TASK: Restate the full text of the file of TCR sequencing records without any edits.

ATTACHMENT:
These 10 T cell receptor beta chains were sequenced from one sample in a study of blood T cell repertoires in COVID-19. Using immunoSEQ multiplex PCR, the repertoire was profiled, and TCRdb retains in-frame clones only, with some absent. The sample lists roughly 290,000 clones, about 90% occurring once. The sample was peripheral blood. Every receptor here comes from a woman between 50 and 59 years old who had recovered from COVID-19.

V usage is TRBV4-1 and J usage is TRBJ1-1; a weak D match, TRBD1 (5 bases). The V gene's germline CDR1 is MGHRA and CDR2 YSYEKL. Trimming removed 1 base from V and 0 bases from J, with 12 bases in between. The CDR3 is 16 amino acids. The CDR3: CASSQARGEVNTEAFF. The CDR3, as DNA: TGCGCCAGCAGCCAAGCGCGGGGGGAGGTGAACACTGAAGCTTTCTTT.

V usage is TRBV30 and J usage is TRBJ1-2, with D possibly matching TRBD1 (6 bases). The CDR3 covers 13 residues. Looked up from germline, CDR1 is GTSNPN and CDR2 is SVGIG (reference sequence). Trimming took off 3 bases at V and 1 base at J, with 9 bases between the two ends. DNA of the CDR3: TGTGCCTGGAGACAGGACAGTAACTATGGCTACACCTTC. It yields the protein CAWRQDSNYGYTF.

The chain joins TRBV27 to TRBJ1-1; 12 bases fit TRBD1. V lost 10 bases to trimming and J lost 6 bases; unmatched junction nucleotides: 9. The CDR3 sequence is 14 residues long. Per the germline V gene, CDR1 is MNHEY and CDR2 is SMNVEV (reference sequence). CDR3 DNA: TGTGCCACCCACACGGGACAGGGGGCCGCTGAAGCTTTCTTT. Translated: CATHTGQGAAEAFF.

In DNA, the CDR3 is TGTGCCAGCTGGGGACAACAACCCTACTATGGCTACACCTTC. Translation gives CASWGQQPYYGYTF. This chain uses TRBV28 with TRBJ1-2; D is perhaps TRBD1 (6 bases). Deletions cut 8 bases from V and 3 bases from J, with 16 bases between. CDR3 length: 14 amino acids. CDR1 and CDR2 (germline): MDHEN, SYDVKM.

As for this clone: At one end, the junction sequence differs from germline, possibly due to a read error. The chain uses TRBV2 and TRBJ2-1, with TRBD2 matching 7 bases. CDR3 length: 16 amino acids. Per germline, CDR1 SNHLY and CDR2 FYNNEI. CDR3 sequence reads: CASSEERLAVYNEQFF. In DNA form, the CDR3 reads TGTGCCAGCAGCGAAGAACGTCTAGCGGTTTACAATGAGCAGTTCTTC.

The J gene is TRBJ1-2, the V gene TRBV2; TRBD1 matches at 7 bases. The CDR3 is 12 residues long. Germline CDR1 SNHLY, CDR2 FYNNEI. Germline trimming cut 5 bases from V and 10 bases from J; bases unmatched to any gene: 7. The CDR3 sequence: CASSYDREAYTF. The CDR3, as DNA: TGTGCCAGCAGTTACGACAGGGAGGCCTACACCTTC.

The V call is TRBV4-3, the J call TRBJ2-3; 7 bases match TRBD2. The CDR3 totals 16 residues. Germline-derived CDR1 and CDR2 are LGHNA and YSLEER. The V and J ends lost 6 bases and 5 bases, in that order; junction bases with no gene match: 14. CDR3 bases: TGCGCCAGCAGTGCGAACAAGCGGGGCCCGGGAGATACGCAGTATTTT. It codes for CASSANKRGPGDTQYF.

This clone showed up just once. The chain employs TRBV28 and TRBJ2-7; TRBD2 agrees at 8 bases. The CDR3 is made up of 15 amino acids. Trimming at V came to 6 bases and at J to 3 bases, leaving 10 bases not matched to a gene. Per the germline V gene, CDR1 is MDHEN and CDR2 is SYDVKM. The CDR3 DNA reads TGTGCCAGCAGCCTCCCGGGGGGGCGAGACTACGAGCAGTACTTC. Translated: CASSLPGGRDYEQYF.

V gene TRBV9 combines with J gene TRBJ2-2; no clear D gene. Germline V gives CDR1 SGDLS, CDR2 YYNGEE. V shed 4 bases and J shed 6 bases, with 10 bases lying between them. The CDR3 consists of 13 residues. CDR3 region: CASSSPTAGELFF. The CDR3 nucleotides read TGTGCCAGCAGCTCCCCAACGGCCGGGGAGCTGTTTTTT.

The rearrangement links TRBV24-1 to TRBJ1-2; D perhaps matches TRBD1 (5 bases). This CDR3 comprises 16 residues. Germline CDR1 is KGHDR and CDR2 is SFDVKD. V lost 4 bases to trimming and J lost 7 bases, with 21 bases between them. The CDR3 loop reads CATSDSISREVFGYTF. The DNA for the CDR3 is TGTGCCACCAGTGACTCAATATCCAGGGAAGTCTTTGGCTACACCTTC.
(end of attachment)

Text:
These 10 T cell receptor beta chains were sequenced from one sample in a study of blood T cell repertoires in COVID-19. Using immunoSEQ multiplex PCR, the repertoire was profiled, and TCRdb retains in-frame clones only, with some absent. The sample lists roughly 290,000 clones, about 90% occurring once. The sample was peripheral blood. Every receptor here comes from a woman between 50 and 59 years old who had recovered from COVID-19.

V usage is TRBV4-1 and J usage is TRBJ1-1; a weak D match, TRBD1 (5 bases). The V gene's germline CDR1 is MGHRA and CDR2 YSYEKL. Trimming removed 1 base from V and 0 bases from J, with 12 bases in between. The CDR3 is 16 amino acids. The CDR3: CASSQARGEVNTEAFF. The CDR3, as DNA: TGCGCCAGCAGCCAAGCGCGGGGGGAGGTGAACACTGAAGCTTTCTTT.

V usage is TRBV30 and J usage is TRBJ1-2, with D possibly matching TRBD1 (6 bases). The CDR3 covers 13 residues. Looked up from germline, CDR1 is GTSNPN and CDR2 is SVGIG (reference sequence). Trimming took off 3 bases at V and 1 base at J, with 9 bases between the two ends. DNA of the CDR3: TGTGCCTGGAGACAGGACAGTAACTATGGCTACACCTTC. It yields the protein CAWRQDSNYGYTF.

The chain joins TRBV27 to TRBJ1-1; 12 bases fit TRBD1. V lost 10 bases to trimming and J lost 6 bases; unmatched junction nucleotides: 9. The CDR3 sequence is 14 residues long. Per the germline V gene, CDR1 is MNHEY and CDR2 is SMNVEV (reference sequence). CDR3 DNA: TGTGCCACCCACACGGGACAGGGGGCCGCTGAAGCTTTCTTT. Translated: CATHTGQGAAEAFF.

In DNA, the CDR3 is TGTGCCAGCTGGGGACAACAACCCTACTATGGCTACACCTTC. Translation gives CASWGQQPYYGYTF. This chain uses TRBV28 with TRBJ1-2; D is perhaps TRBD1 (6 bases). Deletions cut 8 bases from V and 3 bases from J, with 16 bases between. CDR3 length: 14 amino acids. CDR1 and CDR2 (germline): MDHEN, SYDVKM.

As for this clone: At one end, the junction sequence differs from germline, possibly due to a read error. The chain uses TRBV2 and TRBJ2-1, with TRBD2 matching 7 bases. CDR3 length: 16 amino acids. Per germline, CDR1 SNHLY and CDR2 FYNNEI. CDR3 sequence reads: CASSEERLAVYNEQFF. In DNA form, the CDR3 reads TGTGCCAGCAGCGAAGAACGTCTAGCGGTTTACAATGAGCAGTTCTTC.

The J gene is TRBJ1-2, the V gene TRBV2; TRBD1 matches at 7 bases. The CDR3 is 12 residues long. Germline CDR1 SNHLY, CDR2 FYNNEI. Germline trimming cut 5 bases from V and 10 bases from J; bases unmatched to any gene: 7. The CDR3 sequence: CASSYDREAYTF. The CDR3, as DNA: TGTGCCAGCAGTTACGACAGGGAGGCCTACACCTTC.

The V call is TRBV4-3, the J call TRBJ2-3; 7 bases match TRBD2. The CDR3 totals 16 residues. Germline-derived CDR1 and CDR2 are LGHNA and YSLEER. The V and J ends lost 6 bases and 5 bases, in that order; junction bases with no gene match: 14. CDR3 bases: TGCGCCAGCAGTGCGAACAAGCGGGGCCCGGGAGATACGCAGTATTTT. It codes for CASSANKRGPGDTQYF.

This clone showed up just once. The chain employs TRBV28 and TRBJ2-7; TRBD2 agrees at 8 bases. The CDR3 is made up of 15 amino acids. Trimming at V came to 6 bases and at J to 3 bases, leaving 10 bases not matched to a gene. Per the germline V gene, CDR1 is MDHEN and CDR2 is SYDVKM. The CDR3 DNA reads TGTGCCAGCAGCCTCCCGGGGGGGCGAGACTACGAGCAGTACTTC. Translated: CASSLPGGRDYEQYF.

V gene TRBV9 combines with J gene TRBJ2-2; no clear D gene. Germline V gives CDR1 SGDLS, CDR2 YYNGEE. V shed 4 bases and J shed 6 bases, with 10 bases lying between them. The CDR3 consists of 13 residues. CDR3 region: CASSSPTAGELFF. The CDR3 nucleotides read TGTGCCAGCAGCTCCCCAACGGCCGGGGAGCTGTTTTTT.

The rearrangement links TRBV24-1 to TRBJ1-2; D perhaps matches TRBD1 (5 bases). This CDR3 comprises 16 residues. Germline CDR1 is KGHDR and CDR2 is SFDVKD. V lost 4 bases to trimming and J lost 7 bases, with 21 bases between them. The CDR3 loop reads CATSDSISREVFGYTF. The DNA for the CDR3 is TGTGCCACCAGTGACTCAATATCCAGGGAAGTCTTTGGCTACACCTTC.